Grey’s Anatomy: An Open Letter To Shonda Rhimes

Dear Ms. Rhimes,

So, you did it.  You killed off Lexie.  I thought I would be furious with you, but I’m not even angry .  I was sort of expecting it. For this, I have to give you credit.  You made sure everyone knew that a beloved character would be killed off, so we were somewhat psychologically prepared, and most us knew that it was Lexie, anyway.

You have a lot of angry fans on your hands, but reading your  interview on E! Online, I get the feeling that you were somewhat forced into this “fatal” decision based on Chyler Leigh’s desire to leave the show.  So, I’m giving you the benefit of the doubt on that.  You’re probably as torn about it as we are.  Probably even more, since you’ve lost a storyline that was “meant to be.”

However the fact that I’m not angry does not mean that I’m not hugely disappointed.  Seeing your past award-winning work on Grey’s Anatomy and the current work you’re doing on Scandal, it’s hard to believe that you are responsible for “Flight.”  Let’s suspend disbelief for one minute and let’s accept that:

1.  Everyone on the plane (except for Lexie) has survived the plane crash (so far).  After all, according to author Ben Sherwood, the survival rate in airplane crashes is 95.7%.

2.  Even though the statistical probability that the same group of people would face a bomb explosion (Season 2), a vengeful gunman’s firing spree (Season 6), and an airplane crash (Season 8 ) are close to nil, it is still possible.  Like the story of  Hilda Yolanda Mayol, who died in an airplane crash two months after having survived the World Trade Center attacks on September 11.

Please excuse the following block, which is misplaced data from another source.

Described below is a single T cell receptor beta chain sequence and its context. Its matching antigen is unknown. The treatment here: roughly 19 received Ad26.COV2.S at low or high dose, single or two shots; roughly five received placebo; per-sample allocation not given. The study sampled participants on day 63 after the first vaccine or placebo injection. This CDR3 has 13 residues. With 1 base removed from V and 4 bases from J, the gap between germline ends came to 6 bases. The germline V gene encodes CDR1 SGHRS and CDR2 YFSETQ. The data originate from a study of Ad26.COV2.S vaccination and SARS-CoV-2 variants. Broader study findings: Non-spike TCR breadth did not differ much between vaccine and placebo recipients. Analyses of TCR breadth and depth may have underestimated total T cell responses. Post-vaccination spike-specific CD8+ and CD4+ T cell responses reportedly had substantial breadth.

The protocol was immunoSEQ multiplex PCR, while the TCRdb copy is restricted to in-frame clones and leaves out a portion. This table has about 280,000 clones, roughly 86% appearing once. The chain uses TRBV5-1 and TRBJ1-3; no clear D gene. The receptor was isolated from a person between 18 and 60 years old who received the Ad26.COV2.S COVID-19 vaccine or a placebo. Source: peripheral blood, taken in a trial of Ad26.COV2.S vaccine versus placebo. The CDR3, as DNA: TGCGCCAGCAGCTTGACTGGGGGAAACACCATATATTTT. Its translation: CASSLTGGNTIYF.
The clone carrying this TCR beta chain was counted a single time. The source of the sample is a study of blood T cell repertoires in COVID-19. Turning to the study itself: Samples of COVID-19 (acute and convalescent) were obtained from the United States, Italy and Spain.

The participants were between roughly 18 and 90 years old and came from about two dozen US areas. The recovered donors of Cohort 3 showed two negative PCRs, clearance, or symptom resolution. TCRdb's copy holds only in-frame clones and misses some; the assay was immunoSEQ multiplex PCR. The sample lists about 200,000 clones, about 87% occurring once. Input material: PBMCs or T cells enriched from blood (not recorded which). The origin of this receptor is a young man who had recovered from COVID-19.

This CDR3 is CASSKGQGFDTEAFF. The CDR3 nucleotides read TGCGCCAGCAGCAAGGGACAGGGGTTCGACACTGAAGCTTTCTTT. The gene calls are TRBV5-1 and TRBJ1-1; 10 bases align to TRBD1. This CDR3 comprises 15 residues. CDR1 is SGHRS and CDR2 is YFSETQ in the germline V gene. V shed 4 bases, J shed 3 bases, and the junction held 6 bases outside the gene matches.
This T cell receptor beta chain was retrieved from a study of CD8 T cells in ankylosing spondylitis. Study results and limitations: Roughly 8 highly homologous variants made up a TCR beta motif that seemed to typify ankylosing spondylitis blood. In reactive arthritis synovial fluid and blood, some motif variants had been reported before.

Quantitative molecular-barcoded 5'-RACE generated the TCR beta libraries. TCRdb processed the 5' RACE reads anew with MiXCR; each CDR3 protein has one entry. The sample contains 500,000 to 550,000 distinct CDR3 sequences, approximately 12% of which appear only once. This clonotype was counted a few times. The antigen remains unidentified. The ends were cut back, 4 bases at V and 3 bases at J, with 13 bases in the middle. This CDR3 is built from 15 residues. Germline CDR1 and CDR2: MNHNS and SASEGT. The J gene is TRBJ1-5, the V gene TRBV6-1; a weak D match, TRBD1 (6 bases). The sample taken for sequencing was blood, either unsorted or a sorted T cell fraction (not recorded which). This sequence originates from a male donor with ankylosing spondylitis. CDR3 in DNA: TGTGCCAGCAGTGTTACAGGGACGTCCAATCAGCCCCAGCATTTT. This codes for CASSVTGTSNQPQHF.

So yes, I’m also giving you the benefit of the doubt for these two frequent fan complaints.   But “Flight” has one major and unforgivable flaw and it’s simply this:  Lexie’s death happened too quickly.  It’s already bad enough that we had to give up on the idea of Mark and Lexie living happily ever after, we couldn’t even have the satisfaction of a long, heartbreaking good-bye.

Imagine  heart-wrenching scenes between Mark and Lexie where she wouldn’t let go of his hand or stop saying “I don’t want to die, I don’t want to leave you.”   Or, Lexie telling Mark to be happy, after resigning herself to her death.  Lexie was gone so fast, she accepted the fact that she was dying so quickly, that there was no time to feel the devastation that we all expected to feel.   The truth is I didn’t shed a single tear for Mark & Lexie and, believe me, I was more than prepared for this.

Too much time was wasted with the hospital scenes back in Seattle Grace, except for the Bailey/Ben scene which provided some romantic/comic relief, and the Hunt/Teddy story arc which had all the depth of feeling and sadness that Lexie’s dying lacked.

Bottom line:  we get it.  Death happens, both in real life and on TV.  But mourning is a process that we need to go through, even when we’re talking about a television character.  We invest too much time and energy on these fictional lives for it to be otherwise.  That is why, Ms. Rhimes, you shouldn’t be surprised that we are still talking about Lexie’s death and that we have not yet focused on the fact that the rest are still un-rescued and in danger of dying.  We are simply taking the time that you robbed from us with a flick of a pen or a tap on a keyboard.

Even though I swore I wouldn’t, I will probably watch Season 9, at least the beginning.  I’d like to see how Mark comes out of all of this or if he too ends up dying, something that at this point is sadly quite imaginable.  If he does make it, I hope that you find a replacement for Lexie, for the show and in Mark’s heart, worthy of the commitment of your fans to a story that was meant to be but finally wasn’t.  In the meantime, I remain deeply and,

Sincerely,

 

A disappointed fan

 

image:  abc.go.com

 

 

 

 

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